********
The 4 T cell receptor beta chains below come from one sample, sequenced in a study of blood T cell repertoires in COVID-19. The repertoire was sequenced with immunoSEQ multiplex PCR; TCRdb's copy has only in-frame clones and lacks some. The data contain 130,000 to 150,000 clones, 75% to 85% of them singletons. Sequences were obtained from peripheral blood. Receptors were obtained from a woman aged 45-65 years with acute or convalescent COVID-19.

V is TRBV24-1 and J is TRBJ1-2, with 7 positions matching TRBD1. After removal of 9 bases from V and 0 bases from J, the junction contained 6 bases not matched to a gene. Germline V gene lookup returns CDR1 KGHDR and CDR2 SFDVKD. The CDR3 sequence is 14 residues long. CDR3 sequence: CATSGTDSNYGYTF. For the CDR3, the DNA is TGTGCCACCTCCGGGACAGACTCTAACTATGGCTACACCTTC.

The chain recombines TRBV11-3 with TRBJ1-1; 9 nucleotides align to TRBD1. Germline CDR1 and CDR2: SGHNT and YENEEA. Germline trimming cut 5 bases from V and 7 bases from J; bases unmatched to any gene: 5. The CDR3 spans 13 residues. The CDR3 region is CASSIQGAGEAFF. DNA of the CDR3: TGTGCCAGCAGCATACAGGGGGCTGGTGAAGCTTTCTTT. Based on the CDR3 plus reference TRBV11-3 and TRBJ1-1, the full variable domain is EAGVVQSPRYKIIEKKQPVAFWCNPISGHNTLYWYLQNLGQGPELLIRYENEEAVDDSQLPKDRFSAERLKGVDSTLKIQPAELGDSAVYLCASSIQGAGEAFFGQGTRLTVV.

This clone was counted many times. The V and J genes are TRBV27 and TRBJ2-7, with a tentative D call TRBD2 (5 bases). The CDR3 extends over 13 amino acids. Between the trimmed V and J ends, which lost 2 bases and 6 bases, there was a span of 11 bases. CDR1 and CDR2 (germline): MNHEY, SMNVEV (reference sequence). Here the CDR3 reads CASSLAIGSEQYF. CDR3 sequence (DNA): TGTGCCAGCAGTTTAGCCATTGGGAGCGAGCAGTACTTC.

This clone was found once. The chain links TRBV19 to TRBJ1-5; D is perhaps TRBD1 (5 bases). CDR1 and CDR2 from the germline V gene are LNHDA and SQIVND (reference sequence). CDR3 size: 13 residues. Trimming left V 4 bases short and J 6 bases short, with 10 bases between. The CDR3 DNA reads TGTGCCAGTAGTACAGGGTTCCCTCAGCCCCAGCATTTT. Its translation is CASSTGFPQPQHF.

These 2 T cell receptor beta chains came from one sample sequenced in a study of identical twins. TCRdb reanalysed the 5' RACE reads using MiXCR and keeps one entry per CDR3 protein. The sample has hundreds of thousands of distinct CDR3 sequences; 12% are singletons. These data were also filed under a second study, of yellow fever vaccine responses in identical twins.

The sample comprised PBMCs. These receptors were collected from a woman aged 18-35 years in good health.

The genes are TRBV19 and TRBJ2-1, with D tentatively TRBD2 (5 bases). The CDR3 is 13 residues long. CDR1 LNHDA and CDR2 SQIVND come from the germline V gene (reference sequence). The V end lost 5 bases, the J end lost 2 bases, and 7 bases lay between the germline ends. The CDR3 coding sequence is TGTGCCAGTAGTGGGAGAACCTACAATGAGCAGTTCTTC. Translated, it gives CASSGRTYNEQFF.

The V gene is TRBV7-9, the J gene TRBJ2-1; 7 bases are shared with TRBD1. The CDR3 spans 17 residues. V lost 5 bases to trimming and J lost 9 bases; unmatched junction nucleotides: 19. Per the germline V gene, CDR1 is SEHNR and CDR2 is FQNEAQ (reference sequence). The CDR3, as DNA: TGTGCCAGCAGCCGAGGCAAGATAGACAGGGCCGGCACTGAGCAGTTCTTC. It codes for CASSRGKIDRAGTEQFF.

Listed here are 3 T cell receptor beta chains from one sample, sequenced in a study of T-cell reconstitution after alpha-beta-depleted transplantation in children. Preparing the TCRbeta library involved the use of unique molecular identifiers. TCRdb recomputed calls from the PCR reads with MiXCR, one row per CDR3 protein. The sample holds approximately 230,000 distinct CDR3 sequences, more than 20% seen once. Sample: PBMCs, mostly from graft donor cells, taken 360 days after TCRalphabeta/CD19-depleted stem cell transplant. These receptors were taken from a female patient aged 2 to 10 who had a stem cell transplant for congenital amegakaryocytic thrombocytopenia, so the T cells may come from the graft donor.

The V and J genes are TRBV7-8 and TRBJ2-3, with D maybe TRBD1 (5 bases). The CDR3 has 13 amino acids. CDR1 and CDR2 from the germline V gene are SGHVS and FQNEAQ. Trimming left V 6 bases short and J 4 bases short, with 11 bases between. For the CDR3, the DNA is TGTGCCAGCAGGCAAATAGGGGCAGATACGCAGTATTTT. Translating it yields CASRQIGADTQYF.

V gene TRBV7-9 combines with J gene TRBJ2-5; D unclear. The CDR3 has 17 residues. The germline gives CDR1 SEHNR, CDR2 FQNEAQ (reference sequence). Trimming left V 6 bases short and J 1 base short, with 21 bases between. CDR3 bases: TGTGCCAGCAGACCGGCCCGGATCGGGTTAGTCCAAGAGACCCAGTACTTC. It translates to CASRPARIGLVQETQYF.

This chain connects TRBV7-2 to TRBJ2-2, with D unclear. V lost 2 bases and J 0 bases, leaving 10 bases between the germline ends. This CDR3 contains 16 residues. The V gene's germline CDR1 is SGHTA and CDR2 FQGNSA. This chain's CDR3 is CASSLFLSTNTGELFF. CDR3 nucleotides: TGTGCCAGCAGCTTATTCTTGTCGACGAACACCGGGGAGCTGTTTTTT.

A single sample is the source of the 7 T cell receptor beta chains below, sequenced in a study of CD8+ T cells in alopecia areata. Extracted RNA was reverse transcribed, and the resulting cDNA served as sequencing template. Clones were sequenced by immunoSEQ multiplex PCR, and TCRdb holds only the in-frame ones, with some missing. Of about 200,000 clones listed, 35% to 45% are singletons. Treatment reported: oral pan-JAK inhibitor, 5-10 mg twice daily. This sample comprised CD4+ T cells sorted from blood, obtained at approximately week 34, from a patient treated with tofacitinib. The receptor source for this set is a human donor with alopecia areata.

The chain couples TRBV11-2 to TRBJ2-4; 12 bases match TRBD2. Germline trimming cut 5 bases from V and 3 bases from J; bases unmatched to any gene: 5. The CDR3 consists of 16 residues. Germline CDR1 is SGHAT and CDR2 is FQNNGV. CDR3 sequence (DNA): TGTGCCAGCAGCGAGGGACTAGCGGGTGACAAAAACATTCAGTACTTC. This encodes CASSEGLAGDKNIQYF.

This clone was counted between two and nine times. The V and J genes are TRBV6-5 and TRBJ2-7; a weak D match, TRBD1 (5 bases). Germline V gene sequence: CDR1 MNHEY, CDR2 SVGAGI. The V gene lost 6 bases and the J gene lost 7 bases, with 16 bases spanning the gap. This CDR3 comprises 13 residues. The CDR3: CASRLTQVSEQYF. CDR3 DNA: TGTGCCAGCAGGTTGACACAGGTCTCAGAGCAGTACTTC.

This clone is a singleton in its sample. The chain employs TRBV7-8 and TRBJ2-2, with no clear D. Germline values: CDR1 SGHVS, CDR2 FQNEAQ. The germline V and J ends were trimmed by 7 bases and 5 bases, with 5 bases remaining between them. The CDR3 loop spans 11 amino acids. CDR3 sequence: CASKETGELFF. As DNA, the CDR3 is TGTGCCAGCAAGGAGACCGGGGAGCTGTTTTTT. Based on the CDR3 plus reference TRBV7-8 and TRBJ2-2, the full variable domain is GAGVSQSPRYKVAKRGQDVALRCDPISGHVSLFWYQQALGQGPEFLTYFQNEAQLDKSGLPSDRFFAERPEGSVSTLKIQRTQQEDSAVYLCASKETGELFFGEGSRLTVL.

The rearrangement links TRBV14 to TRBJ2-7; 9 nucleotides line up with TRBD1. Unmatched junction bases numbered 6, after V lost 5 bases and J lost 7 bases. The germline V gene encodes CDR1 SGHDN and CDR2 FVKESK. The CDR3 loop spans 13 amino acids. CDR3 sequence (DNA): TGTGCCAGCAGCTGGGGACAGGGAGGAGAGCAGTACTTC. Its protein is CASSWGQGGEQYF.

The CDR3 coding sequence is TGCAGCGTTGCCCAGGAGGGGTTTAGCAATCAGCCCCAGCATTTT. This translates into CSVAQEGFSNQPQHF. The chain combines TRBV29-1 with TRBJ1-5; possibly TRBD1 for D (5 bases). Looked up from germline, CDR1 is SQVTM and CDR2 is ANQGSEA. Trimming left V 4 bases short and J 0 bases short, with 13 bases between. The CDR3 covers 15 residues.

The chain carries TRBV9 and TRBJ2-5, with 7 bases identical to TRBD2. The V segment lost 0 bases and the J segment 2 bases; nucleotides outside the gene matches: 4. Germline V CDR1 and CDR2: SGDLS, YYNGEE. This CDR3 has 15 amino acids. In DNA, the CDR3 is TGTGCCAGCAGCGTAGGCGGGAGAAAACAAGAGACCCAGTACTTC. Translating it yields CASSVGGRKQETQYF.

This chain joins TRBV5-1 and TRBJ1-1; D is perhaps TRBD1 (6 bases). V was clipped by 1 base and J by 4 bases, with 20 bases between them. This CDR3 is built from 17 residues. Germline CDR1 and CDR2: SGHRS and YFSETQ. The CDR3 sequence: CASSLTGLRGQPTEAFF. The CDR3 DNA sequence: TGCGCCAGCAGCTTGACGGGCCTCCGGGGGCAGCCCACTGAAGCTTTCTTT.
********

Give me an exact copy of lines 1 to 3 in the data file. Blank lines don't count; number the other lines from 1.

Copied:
The 4 T cell receptor beta chains below come from one sample, sequenced in a study of blood T cell repertoires in COVID-19. The repertoire was sequenced with immunoSEQ multiplex PCR; TCRdb's copy has only in-frame clones and lacks some. The data contain 130,000 to 150,000 clones, 75% to 85% of them singletons. Sequences were obtained from peripheral blood. Receptors were obtained from a woman aged 45-65 years with acute or convalescent COVID-19.

V is TRBV24-1 and J is TRBJ1-2, with 7 positions matching TRBD1. After removal of 9 bases from V and 0 bases from J, the junction contained 6 bases not matched to a gene. Germline V gene lookup returns CDR1 KGHDR and CDR2 SFDVKD. The CDR3 sequence is 14 residues long. CDR3 sequence: CATSGTDSNYGYTF. For the CDR3, the DNA is TGTGCCACCTCCGGGACAGACTCTAACTATGGCTACACCTTC.

The chain recombines TRBV11-3 with TRBJ1-1; 9 nucleotides align to TRBD1. Germline CDR1 and CDR2: SGHNT and YENEEA. Germline trimming cut 5 bases from V and 7 bases from J; bases unmatched to any gene: 5. The CDR3 spans 13 residues. The CDR3 region is CASSIQGAGEAFF. DNA of the CDR3: TGTGCCAGCAGCATACAGGGGGCTGGTGAAGCTTTCTTT. Based on the CDR3 plus reference TRBV11-3 and TRBJ1-1, the full variable domain is EAGVVQSPRYKIIEKKQPVAFWCNPISGHNTLYWYLQNLGQGPELLIRYENEEAVDDSQLPKDRFSAERLKGVDSTLKIQPAELGDSAVYLCASSIQGAGEAFFGQGTRLTVV.